Managing water and feed is very important in livestock farming during the hot days of late spring and summer. As the days get warmer, your animals will be more prone to heat stress.
Heat stress will affect your livestock growth. As their body temperature rises, their natural reaction will be to reduce food intake. Proper feeding and water management is needed to reduce heat stress, improve production, and increase your profits from livestock farming. Below are some tips for reducing heat stress in livestock.
Water for livestock
Water is essential for life. Shortages of water can lead to weight loss in animals, reduced food intake, and reduced meat and milk production.
“UK – A University of Cambridge report is right to suggest that collaboration is crucial to ensuring the careful management of our water resources – and it is essential that farmers and growers can produce food in times of plenty and drought, the NFU said.” – The Beef Site
You cannot always rely on rain to irrigate and cool your pastures down. Natural sources of water during a drought or hot summer days may get dried and become insufficient. Building more effective on-farm reservoirs for storing water could be one way to cope with water shortages. Judging from experience, it might be a good idea to store water to last at least during your dry seasons.
Your animals should have access to clean and cool drinking water at all times. Make sure you check all their water containers periodically and keep them filled. Also have alternate water sources available in your pasture to avoid animals crowding around one. It is also important to maintain drinking water quality. Recycle soiled water by using it for irrigation to minimize waste.
Check the drinking water quality regularly because water quality can affect both the total water consumption and overall health of livestock. Water can be a carrier for many parasites and bacteria which could make your animals sick.
Livestock feed management
Animals can feel heat stressed as the day temperature rises above 70 degrees. Excessive heat changes the metabolic energy needed for animals to maintain their body temperature and normal body functions. It’s important to determine how stressed your animals are, due to heat, humidity, air circulation, etc. Heat stress can adversely affect animal health, performance and wellbeing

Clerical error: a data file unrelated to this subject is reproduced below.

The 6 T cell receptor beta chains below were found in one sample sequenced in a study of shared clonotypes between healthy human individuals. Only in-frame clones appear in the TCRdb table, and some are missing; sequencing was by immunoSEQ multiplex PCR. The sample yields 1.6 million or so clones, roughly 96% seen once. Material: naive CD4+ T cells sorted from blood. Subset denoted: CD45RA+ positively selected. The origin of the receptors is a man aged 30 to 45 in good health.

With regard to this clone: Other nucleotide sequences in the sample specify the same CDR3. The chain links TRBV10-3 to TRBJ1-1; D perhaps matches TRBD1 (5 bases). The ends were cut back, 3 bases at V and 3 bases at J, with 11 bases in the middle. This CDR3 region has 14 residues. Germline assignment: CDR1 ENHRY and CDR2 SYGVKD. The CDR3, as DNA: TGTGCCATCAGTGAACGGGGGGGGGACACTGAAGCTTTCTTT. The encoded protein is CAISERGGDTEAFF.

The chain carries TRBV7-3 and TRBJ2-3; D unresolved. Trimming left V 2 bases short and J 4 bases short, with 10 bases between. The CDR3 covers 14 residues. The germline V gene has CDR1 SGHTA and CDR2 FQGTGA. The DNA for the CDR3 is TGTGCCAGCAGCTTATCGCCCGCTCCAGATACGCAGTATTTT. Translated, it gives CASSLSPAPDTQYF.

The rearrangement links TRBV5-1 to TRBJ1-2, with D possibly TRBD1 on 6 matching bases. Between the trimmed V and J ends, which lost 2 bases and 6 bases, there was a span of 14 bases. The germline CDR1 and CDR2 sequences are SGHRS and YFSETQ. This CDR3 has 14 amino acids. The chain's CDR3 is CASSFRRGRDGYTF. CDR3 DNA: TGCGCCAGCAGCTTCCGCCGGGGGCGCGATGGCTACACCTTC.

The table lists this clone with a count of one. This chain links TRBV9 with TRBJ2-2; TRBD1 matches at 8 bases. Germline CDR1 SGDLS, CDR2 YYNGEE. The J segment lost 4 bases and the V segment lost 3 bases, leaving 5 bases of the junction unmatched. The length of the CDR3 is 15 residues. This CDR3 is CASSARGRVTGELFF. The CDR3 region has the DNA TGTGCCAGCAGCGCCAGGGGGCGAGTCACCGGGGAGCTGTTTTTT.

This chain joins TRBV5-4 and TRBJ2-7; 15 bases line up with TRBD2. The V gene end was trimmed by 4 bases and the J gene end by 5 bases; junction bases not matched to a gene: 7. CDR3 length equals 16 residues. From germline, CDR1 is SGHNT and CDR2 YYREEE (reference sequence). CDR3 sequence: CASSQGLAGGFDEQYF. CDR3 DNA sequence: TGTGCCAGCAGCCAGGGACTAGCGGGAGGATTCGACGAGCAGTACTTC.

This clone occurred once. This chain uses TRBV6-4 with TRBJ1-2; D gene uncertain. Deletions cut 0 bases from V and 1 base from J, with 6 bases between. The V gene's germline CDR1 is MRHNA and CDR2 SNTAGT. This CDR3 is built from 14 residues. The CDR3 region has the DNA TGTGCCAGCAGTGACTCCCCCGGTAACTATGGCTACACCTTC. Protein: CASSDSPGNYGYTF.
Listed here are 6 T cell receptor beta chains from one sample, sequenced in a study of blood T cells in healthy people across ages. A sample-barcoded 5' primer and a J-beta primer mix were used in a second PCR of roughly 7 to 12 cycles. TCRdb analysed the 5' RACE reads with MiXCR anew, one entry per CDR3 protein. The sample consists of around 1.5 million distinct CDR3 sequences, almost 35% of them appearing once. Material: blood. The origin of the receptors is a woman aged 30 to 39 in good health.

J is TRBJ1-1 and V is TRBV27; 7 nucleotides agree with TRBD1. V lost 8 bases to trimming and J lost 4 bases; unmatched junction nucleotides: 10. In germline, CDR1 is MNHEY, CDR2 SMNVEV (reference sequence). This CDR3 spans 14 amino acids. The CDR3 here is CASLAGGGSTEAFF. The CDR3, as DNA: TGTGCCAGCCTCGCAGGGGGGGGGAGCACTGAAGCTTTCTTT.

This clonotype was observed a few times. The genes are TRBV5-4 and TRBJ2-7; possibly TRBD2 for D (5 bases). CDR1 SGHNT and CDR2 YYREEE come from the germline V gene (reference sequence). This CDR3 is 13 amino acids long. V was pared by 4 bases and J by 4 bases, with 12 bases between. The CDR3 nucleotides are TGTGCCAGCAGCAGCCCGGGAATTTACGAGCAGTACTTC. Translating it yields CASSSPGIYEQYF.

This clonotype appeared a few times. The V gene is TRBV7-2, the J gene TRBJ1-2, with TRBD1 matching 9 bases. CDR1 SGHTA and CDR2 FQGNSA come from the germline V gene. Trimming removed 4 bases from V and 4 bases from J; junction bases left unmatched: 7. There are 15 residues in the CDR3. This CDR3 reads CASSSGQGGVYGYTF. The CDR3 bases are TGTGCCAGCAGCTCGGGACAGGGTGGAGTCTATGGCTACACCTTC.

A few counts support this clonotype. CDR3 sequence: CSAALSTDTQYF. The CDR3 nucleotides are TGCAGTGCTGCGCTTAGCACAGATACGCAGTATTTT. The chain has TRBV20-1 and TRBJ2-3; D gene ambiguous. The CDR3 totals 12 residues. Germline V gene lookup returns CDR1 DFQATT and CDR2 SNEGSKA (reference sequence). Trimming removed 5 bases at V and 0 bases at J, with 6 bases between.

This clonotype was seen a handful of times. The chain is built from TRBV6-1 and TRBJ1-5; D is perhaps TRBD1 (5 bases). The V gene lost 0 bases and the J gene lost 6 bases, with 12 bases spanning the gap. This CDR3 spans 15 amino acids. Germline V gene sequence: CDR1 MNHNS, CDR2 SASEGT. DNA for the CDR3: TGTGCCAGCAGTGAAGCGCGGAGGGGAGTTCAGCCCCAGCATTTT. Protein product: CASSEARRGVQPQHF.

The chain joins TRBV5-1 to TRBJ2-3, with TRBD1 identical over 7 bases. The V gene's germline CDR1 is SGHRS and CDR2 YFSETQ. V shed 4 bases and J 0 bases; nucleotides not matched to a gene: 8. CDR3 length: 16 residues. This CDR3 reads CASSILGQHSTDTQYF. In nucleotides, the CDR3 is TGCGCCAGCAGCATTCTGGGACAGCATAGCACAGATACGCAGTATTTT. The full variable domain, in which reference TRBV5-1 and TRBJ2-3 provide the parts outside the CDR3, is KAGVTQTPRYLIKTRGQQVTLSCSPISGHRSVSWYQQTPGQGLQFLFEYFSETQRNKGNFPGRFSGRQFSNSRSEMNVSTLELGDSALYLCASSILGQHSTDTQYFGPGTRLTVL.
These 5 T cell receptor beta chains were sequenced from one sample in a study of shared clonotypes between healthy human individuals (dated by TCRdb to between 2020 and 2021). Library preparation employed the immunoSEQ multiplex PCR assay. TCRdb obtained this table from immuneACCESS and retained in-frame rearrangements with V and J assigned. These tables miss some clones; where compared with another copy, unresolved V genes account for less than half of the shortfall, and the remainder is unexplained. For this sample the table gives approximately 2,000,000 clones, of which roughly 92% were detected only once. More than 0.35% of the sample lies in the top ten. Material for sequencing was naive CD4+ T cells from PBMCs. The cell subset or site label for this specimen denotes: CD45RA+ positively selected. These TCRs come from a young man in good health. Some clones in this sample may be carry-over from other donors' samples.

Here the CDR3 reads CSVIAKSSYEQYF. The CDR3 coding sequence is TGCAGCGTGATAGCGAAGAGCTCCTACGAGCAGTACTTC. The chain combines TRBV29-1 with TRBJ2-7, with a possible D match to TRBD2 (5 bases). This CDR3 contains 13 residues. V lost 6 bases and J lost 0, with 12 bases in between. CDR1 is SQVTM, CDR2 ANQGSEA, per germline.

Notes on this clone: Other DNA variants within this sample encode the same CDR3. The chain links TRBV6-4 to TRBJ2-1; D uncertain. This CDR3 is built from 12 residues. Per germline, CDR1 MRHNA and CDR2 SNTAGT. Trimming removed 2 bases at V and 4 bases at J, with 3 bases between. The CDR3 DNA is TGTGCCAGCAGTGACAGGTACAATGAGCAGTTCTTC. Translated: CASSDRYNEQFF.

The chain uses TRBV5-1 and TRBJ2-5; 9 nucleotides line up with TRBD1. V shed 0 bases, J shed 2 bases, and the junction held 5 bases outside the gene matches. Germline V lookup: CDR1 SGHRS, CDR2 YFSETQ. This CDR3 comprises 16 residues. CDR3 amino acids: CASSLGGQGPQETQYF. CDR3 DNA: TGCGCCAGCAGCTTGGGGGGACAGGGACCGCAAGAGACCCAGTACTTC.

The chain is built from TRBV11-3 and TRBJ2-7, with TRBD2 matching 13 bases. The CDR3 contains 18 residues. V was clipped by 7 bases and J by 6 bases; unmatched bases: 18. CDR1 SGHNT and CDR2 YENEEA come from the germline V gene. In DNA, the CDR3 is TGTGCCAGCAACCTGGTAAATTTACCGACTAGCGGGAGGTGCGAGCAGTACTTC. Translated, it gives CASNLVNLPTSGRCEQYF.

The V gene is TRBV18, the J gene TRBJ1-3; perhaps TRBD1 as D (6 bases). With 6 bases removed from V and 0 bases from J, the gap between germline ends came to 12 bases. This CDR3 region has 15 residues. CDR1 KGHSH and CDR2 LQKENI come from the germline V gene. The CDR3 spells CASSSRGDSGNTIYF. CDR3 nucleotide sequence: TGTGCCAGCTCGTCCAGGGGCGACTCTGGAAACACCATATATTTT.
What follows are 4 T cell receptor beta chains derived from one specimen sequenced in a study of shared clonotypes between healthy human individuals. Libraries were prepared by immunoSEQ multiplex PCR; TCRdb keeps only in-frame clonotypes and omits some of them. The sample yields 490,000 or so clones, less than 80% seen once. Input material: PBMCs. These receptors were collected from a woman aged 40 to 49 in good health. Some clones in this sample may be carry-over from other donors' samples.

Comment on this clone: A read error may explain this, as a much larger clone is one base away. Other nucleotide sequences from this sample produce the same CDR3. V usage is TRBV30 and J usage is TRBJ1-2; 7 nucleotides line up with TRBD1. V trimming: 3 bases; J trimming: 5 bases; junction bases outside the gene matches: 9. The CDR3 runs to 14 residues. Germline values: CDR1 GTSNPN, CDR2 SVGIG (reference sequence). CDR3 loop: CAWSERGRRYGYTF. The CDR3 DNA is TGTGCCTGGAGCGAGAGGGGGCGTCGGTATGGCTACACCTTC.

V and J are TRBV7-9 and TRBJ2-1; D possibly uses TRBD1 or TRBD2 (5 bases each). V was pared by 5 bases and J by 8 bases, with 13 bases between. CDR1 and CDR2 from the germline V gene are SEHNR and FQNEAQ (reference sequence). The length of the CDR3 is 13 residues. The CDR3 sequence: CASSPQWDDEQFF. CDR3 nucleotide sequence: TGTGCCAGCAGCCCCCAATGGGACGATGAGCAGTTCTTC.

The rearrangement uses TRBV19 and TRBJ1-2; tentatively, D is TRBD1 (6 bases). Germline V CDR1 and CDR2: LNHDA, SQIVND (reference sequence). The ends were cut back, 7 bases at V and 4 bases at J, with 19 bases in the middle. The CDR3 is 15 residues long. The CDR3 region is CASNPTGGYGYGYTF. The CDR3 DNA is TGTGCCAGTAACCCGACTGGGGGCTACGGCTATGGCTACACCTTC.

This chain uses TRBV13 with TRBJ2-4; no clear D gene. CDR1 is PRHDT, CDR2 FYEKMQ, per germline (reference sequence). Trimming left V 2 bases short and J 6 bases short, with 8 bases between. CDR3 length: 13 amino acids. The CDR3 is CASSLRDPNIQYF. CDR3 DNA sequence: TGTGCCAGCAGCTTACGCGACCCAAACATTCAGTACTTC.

The natural reaction of livestock during a hot summer day is to reduce food intake because their body temperature rises. This could lead to thinner and weaker animals who are more vulnerable to diseases. A diet that is easily digested, highly nutritious, and does not produce heat is ideal for keeping the body temperature down.
Profitable feeding is about achieving a balance between pasture grass and supplemental feeds. Your pasture grass quality and quantity will decline during the hot summer days. To get the most out of your pasture grasses, you should be able to control growth in your pastures with thoughtful rotation of your grazing. Also check the nitrate content of your pasture plants, this is an indicator of your pastures quality.
Using sprinklers and offering cows to graze during the evening when the temperature is cooler may reduce summer stress in cattle.
Increase in surface temperature and unpredictable weather has made it necessary for livestock farmers to take extra precautions on hot summer days. During the hot days of summer, it is important to reduce heat stress in animals. It’s also important that you provide them with enough clean and cool drinking water, shade, and proper nutrition.
Feeding a balanced diet, avoiding over feeding and providing a steady supply of cool clean water for your livestock will increase the production of your farm. Avoid diets too high in fiber that take too long for the cows to process. When all your resources are in balance, there will be no waste and maximum profit.
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Source: Sustainable Livestock Nutrition
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- Tips on Pasture Management & Feeding Heat-Stressed Livestock | Sustainable Livestock Nutrition
- DEPI – Managing pasture and cow performance over the hot summer period
- Heat Stress and Forage Feeding Approaches – Part 1 | Amaferm